Firstly, the brevity and ease of scoring of the tool may be beneficial for use in busy, low-resource settings with high volumes of service users. In these settings, the time taken to administer and score mental health screening instruments is critical and an ultra-short tool with a binary scoring system is likely to be more feasible and acceptable, especially for those with limited numeracy (Kagee et al. Reference Kagee, Tsai, Lund and Tomlinson2012).
The screening items of the tool, which included an item about depressed mood, one about anhedonia, one about anxiety symptoms and one asking about suicidal ideation were highly effective at predicting CPMD. The second advantage of this tool is that it includes an item asking about symptoms of anxiety. Anxiety during pregnancy has increasingly been shown to be of concern as it is highly prevalent, is a strong predictor for postnatal psychiatric disorders and has a significant deleterious effect on maternal functioning and on child health and development (Biaggi et al. Reference Biaggi, Conroy, Pawlby and Pariante2016; Coelho et al. Reference Coelho, Murray, Royal-lawson and Cooper2011; van Heyningen et al. Reference van Heyningen, Honikman, Myer, Onah, Field and Tomlinson2017). Screening for symptoms of anxiety during pregnancy may be as important as screening for symptoms of depression, especially when the diagnostic prevalence of these disorders is equally high (Howard, Reference Howard2016; van Heyningen et al. Reference van Heyningen, Myer, Onah, Tomlinson, Field and Honikman2016, Reference van Heyningen, Honikman, Myer, Onah, Field and Tomlinson2017).
Thirdly, although the initial aim in developing our screening tool was to detect CPMD, we made the decision to include an item on suicidal ideation, as suicide is a leading cause of maternal mortality (Oates, Reference Oates2003; Orsolini et al. Reference Orsolini, Valchera, Vecchiotti, Tomasetti, Iasevoli, Fornaro, De Berardis, Perna, Pompili and Bellantuono2016). Also, analysis of the dataset showed that a large proportion of women with suicidal thoughts and/or behaviour had neither depression nor anxiety diagnoses (Onah et al. Reference Onah, Field, Bantjes and Honikman2016a). SIB that occurs outside of the context of depression and anxiety diagnosis is an important public health issue, and has been described in greater detail in another paper arising from the same dataset (Onah et al. Reference Onah, Field, Bantjes and Honikman2016a). The inclusion of SIB item in our ultra-short tool offers an opportunity to provide care for these high-risk women who may otherwise remain undetected. Furthermore, we made the decision to include the SIB item because it was independently predictive of MDE and anxiety diagnosis. This also follows on from recommendations made by other researchers in South Africa who examined ultra-short versions of the EPDS to screen for depression amongst high-risk pregnant women and similarly found high rates of suicidal ideation. They also recommended the inclusion of item 10 of the EPDS on the basis of its performance in predicting perinatal depression (Rochat et al. Reference Rochat, Tomlinson, Newell and Stein2013).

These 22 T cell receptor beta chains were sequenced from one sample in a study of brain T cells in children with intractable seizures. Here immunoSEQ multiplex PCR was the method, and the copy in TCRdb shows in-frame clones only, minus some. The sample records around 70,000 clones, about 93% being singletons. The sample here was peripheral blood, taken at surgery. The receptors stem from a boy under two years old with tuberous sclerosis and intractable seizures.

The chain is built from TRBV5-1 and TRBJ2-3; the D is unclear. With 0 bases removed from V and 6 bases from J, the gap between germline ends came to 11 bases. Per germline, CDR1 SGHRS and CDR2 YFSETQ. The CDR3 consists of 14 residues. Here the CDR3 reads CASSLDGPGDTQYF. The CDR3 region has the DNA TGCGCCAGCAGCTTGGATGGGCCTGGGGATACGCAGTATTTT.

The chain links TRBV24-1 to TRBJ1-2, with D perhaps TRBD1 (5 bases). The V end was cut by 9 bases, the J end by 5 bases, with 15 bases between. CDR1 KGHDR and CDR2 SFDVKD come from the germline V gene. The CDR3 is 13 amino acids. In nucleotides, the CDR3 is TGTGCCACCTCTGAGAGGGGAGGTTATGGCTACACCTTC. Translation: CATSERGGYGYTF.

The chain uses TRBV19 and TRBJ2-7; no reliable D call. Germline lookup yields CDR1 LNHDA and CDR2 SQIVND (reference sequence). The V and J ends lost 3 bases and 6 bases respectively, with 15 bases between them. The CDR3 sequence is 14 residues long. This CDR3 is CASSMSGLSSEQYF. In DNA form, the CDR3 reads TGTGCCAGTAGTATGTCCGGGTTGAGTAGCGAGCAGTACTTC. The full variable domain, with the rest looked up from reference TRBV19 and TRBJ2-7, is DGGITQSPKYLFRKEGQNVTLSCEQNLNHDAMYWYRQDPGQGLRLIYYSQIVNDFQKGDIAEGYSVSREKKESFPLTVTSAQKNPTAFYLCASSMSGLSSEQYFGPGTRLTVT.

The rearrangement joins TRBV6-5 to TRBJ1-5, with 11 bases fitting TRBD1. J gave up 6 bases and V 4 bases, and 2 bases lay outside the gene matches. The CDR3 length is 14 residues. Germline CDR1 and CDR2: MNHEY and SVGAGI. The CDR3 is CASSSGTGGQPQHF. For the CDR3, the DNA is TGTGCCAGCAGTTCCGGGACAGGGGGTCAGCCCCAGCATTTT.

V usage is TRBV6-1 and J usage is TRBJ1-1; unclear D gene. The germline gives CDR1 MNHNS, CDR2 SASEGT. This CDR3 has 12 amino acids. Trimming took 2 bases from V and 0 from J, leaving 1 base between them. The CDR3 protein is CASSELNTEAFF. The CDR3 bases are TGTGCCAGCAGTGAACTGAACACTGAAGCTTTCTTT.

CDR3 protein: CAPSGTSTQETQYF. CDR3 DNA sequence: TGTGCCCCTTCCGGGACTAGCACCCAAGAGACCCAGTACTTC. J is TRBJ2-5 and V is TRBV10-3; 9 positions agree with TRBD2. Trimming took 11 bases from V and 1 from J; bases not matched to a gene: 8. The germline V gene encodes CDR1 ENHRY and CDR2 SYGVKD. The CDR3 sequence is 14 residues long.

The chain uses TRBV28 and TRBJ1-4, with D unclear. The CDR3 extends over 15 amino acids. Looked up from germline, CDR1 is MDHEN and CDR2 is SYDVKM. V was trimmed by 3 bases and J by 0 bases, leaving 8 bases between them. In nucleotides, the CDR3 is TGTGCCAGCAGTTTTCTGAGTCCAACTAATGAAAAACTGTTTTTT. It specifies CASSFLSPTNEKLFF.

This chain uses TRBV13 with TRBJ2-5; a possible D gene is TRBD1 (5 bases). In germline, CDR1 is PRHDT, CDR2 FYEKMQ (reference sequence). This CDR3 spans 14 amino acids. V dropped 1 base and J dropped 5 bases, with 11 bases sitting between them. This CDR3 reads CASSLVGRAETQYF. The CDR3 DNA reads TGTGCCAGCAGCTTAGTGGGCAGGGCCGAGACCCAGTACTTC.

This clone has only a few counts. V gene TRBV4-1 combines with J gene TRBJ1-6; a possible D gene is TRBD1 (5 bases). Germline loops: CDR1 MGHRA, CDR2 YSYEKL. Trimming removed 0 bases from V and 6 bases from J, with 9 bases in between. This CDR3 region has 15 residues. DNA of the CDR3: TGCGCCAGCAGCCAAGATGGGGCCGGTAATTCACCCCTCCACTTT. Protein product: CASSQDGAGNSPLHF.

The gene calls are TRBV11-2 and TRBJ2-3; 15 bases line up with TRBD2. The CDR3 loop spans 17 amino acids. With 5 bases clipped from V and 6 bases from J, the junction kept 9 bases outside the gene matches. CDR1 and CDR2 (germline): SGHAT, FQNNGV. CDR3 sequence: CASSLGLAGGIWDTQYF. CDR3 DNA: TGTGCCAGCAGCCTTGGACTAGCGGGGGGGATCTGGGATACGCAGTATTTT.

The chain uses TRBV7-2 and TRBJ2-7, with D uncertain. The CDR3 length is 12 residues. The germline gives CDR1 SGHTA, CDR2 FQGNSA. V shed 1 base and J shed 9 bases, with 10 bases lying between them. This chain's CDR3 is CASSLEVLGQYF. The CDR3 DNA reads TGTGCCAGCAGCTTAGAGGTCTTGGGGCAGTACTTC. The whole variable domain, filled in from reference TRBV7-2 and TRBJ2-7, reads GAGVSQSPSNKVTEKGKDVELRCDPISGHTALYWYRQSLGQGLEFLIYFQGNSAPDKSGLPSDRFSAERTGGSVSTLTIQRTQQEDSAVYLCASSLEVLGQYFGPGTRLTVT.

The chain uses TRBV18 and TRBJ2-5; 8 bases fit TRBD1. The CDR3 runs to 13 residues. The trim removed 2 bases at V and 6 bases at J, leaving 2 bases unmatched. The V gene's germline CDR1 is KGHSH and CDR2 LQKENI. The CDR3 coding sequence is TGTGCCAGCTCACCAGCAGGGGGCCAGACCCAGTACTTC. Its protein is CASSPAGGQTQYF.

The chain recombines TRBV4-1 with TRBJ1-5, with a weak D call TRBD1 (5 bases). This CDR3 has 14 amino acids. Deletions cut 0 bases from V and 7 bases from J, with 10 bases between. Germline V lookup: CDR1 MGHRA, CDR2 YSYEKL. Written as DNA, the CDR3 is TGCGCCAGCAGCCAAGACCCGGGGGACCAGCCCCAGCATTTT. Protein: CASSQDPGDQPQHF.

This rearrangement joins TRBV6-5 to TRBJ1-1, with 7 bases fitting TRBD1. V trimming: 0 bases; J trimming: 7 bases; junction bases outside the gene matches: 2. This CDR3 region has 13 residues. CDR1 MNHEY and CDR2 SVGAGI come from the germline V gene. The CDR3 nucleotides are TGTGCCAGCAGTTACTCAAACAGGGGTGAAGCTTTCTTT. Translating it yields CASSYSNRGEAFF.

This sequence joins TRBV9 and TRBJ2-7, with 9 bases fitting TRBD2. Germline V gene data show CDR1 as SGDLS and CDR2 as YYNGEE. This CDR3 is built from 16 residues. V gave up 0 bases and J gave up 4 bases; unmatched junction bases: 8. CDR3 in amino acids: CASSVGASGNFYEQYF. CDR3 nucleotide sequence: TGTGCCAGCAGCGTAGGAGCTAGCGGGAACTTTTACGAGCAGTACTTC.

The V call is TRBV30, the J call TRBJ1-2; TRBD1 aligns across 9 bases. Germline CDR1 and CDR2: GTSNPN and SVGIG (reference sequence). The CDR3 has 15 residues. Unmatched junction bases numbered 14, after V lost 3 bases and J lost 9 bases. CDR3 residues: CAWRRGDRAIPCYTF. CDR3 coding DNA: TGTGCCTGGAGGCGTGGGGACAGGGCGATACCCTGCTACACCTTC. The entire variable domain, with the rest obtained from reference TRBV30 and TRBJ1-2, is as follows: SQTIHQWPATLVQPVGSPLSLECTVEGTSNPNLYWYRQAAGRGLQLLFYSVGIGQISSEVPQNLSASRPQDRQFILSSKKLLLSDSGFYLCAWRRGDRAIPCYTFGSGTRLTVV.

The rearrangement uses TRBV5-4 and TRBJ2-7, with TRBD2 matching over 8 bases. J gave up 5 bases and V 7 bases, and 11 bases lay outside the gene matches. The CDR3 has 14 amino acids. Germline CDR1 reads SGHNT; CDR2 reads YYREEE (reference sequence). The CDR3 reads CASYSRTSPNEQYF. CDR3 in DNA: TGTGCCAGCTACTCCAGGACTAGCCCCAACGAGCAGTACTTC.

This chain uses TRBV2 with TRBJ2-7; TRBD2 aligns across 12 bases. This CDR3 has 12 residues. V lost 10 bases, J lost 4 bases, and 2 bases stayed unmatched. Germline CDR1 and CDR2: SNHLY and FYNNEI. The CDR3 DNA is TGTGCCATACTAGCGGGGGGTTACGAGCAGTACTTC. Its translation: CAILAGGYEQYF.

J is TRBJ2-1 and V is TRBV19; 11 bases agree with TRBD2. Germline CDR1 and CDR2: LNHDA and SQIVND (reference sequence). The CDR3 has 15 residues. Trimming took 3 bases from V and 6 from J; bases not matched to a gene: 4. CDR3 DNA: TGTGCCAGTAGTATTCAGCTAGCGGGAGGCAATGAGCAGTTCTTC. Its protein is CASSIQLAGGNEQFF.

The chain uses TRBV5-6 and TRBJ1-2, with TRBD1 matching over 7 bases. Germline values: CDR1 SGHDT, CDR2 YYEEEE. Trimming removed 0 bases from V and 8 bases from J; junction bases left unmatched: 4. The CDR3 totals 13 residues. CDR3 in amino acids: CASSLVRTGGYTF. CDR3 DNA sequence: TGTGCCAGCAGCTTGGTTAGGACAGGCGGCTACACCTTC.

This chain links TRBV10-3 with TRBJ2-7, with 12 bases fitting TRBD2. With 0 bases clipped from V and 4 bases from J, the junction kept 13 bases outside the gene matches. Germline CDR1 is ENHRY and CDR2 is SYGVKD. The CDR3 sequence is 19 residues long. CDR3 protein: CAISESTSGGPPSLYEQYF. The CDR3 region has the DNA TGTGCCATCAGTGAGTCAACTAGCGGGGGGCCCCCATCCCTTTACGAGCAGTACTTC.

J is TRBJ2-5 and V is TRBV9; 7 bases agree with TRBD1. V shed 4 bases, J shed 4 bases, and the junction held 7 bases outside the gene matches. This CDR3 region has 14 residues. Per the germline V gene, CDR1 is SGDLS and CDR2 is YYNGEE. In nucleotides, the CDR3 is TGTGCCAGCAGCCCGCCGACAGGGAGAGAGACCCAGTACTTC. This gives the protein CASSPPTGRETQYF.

The psychometric properties of our new screening tool for CPMDs are comparable to longer screening tools such as the EPDS, PHQ9 and K10, all of which demonstrate moderate to high performance (AUC 0.78–0.85) (van Heyningen et al. Reference van Heyningen, Honikman, Tomlinson, Field and Myer2018). However, the fourth advantage of our tool over existing tools is its sensitivity and reliability. Such properties may facilitate widespread screening, especially where there are resource barriers to screening, as mentioned previously. A high level of sensitivity in a screening tool is important for first-level screening purposes, however in resource-constrained areas this needs to be balanced with adequate specificity so as not to flood the system with false positives. The sensitivity (78%) and specificity (82%) of our tool in detecting MDE and anxiety disorders seems favourable compared to the EPDS (75%; 78%) and the PHQ9 (66%; 76%), as well as ultra-short versions of these: the 3-item EPDS (70%; 77%), the PHQ2 (75%; 69%) and the Whooley questions (66%; 87%) (van Heyningen et al. Reference van Heyningen, Honikman, Tomlinson, Field and Myer2018).
This screening tool may be most suitable for application as an initial screen, forming the first part of a staged assessment. Where resources are available, more qualified care workers may thereafter conduct further in-depth screening with other more complex tools and initiate appropriate referrals. There is also potential to adapt and test the tool for mobile technology platforms, where it can be self- administered, thereby providing an assessment of mental health problems outside of clinical settings.
Limitations of the study
Although the findings of this study show promise, there are several limitations. The screening tools were administered in the same order, which may have influenced women's answers. Screening items relied on self-report and therefore may have been subject to recall bias. As this was a cross-sectional study, we were not able to measure the tools’ performance over time or in different pregnancy trimesters. The screening tools had different recall periods, which may have caused the participants some confusion. In order to standardise the scoring system, certain Likert-type scoring items were adapted to be binary scoring. Although this was done for ease of use in clinical application, this may have affected the accuracy of the scoring.